Physics and Chemistry cannot be separated

At a laboratory, there are two solutions inside beakers: \(200 \text{ cm}^{3}\) of an aqueous solution of sodium hydroxide \(0.3\) mole/L and \(200 \text{ cm}^{3}\) of an aqueous solution of hydrochloric acid \(0.25\) mole/L. These two solutions are mixed inside another beaker and the resulting solution is heated to \(400^\circ C\). What is the approximate concentration, in moles/L, of sodium ions on this resulting solution after the heating?

Details and Assumptions:

  • Use the initial values to calculate things related to spilled liquid (if there is), as concentrations and number of moles.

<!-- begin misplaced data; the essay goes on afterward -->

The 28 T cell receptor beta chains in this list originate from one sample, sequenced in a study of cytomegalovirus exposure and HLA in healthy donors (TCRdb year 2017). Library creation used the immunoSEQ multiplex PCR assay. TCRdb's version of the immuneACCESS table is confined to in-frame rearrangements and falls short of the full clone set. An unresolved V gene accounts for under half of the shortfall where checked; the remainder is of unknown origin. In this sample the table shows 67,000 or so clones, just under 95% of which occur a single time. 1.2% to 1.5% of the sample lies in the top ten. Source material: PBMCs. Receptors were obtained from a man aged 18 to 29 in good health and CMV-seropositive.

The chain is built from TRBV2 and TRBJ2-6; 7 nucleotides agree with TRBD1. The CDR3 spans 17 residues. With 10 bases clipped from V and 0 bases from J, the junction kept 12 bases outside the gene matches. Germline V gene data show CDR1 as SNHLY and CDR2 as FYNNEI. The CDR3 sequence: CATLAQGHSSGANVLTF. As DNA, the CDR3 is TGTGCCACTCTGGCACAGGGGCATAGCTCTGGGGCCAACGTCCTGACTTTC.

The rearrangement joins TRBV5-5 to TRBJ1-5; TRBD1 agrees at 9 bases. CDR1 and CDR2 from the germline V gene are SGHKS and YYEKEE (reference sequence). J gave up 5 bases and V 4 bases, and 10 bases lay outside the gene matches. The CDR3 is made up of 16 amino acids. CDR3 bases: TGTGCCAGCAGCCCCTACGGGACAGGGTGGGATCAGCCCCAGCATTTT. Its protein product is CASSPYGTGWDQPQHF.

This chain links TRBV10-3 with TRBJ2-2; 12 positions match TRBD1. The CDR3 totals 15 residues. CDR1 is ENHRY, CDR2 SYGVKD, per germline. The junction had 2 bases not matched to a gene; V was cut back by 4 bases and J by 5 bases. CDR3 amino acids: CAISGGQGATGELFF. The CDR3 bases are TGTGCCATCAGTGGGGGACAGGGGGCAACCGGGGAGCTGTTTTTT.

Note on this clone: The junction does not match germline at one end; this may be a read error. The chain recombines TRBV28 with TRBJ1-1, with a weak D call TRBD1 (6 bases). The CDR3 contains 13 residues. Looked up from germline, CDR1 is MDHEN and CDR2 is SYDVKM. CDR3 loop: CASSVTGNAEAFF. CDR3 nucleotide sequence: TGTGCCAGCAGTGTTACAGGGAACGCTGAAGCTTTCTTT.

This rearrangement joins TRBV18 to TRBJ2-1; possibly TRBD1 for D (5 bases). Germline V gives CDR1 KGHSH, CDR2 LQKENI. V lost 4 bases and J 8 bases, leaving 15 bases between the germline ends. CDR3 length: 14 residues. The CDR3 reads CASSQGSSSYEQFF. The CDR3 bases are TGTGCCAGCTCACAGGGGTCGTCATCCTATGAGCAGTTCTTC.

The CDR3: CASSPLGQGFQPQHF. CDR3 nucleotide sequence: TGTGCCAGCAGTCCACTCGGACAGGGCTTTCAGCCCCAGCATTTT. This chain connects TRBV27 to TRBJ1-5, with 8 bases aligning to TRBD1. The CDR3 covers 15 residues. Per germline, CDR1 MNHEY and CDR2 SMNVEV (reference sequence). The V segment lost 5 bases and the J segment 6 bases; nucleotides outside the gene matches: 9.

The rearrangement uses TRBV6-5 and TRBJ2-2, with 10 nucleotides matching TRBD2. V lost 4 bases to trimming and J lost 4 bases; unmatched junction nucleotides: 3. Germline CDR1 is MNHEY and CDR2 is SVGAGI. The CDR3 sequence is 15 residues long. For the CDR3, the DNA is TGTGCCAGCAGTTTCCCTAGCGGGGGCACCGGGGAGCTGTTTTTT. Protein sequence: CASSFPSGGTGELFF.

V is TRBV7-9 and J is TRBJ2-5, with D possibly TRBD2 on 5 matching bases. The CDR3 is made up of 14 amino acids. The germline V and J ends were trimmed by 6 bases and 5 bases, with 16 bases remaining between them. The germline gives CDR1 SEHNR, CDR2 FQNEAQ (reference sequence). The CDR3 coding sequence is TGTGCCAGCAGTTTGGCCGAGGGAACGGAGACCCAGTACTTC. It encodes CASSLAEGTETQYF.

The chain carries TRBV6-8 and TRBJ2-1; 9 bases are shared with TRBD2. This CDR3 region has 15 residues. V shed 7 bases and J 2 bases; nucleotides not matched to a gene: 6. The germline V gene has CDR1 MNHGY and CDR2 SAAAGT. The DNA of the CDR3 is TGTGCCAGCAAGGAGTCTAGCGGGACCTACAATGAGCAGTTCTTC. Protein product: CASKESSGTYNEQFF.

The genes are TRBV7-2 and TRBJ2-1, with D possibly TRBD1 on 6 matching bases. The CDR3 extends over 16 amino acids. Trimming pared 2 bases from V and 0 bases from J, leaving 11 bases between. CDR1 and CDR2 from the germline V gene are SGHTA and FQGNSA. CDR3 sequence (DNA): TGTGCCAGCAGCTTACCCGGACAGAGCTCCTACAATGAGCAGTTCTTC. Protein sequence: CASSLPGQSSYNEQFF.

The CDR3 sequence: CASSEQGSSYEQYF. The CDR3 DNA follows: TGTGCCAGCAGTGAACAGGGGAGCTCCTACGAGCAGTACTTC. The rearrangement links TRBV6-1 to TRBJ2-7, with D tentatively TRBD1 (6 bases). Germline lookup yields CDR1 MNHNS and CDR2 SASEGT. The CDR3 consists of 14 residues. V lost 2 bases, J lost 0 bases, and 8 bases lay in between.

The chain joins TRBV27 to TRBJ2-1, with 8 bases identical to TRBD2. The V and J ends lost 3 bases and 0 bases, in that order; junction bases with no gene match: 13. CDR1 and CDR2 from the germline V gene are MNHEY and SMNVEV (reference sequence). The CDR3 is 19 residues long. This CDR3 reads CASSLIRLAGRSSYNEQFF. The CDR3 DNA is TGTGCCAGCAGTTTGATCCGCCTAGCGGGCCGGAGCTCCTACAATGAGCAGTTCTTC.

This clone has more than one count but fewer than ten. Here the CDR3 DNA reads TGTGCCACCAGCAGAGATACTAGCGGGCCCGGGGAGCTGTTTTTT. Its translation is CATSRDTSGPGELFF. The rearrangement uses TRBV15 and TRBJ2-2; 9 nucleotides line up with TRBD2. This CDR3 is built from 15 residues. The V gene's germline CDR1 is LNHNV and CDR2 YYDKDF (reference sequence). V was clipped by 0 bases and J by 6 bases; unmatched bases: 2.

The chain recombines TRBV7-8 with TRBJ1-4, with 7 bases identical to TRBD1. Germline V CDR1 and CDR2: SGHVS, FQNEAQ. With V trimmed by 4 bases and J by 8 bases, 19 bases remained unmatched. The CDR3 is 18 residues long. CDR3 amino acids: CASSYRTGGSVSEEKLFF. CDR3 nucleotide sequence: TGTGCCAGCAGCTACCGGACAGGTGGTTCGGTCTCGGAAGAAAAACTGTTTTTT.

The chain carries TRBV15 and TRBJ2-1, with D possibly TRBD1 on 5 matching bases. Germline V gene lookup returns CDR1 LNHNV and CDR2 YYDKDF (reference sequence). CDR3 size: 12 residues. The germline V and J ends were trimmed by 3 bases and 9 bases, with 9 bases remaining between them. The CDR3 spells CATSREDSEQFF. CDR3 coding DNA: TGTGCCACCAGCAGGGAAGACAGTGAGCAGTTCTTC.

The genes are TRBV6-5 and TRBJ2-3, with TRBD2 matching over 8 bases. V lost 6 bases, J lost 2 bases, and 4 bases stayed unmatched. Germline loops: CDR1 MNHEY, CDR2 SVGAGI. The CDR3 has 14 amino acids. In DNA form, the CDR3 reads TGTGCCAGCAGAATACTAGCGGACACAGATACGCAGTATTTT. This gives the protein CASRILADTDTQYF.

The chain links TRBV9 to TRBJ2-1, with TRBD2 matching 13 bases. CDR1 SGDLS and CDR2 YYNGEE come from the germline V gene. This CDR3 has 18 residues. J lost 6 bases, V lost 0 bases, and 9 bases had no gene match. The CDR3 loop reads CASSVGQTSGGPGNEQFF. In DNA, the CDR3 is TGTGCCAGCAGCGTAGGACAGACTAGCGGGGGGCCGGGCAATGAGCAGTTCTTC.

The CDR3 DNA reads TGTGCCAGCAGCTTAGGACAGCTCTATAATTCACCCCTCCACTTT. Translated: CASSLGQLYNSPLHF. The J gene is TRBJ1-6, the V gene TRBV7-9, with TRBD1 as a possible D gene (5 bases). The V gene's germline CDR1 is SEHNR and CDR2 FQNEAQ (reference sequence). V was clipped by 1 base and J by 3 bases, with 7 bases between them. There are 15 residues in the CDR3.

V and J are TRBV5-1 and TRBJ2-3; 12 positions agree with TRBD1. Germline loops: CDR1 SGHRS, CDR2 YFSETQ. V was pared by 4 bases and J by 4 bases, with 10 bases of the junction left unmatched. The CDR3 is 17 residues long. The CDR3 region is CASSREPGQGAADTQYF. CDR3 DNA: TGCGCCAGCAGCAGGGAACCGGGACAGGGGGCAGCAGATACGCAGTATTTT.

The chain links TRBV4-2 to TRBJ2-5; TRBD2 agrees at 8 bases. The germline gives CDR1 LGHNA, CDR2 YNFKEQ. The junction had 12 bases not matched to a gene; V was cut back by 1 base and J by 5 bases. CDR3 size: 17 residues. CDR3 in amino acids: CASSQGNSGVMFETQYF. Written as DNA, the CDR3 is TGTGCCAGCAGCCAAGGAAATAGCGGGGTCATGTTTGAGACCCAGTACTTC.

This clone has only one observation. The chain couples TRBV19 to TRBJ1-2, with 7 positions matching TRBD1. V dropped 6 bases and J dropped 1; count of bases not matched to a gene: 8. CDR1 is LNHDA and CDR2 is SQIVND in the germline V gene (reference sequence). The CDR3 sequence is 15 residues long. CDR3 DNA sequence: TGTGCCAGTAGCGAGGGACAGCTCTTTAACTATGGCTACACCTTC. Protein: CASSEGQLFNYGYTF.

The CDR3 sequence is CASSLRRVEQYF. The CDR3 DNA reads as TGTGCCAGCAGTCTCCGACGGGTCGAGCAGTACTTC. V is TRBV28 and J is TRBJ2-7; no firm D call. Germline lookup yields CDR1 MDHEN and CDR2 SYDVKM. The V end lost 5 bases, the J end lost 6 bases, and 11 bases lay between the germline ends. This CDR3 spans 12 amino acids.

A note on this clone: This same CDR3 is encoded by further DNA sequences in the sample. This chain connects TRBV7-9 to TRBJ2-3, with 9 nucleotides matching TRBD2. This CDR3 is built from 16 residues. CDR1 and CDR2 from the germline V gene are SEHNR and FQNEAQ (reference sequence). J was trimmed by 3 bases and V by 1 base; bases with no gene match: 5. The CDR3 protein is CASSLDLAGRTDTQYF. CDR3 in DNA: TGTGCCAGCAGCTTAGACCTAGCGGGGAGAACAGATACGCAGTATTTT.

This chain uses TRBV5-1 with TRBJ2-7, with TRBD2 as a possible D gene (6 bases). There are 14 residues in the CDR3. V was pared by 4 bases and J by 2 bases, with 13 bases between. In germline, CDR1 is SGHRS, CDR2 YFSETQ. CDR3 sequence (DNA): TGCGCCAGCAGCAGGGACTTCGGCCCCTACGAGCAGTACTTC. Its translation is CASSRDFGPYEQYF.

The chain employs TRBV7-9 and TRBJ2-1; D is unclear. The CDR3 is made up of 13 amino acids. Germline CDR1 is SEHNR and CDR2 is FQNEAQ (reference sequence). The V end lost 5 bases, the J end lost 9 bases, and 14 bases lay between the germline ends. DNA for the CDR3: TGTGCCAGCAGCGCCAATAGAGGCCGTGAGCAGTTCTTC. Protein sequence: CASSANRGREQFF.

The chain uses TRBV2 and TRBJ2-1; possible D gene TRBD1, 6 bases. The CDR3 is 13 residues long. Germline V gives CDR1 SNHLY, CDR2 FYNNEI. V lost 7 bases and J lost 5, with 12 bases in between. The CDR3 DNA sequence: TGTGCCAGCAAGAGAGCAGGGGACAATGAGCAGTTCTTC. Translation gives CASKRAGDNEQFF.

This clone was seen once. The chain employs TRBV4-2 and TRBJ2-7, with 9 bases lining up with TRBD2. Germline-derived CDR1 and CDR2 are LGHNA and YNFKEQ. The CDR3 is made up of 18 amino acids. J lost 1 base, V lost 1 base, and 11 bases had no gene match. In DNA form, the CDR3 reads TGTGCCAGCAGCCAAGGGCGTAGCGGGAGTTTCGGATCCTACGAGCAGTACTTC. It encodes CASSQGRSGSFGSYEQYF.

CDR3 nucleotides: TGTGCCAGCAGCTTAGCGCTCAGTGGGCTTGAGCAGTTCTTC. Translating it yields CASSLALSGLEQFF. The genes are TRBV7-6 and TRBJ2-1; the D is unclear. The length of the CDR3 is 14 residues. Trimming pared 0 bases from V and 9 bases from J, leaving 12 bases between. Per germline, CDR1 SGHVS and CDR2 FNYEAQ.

• The laboratory's room temperature is 25°C and the system was, initially, in complete thermal equilibrium.
  • Do not consider any heat release due to breakage of chemical bonds.
  • The beakers' volumetric thermal expansion coefficient is \(5 \times 10^{-5} °C^{-1}\) and the resulting solution's volumetric thermal expansion coefficient is \( 5.43 \times 10^{-4} °C^{-1}\).
  • Do not consider the middle stages of the heating process. Use in your calculations the values related to the moment after the heating.
  • The resulting solution is unsaturated and its solutes are distributed homogeneously in the beaker's space.
  • Do not consider any water production due to any chemical reaction.
  • The beaker that contains the resulting solution is, at the end of all processes, completely full.
  • Do not consider any volume contraction due to hydrogen bonds that might be formed.

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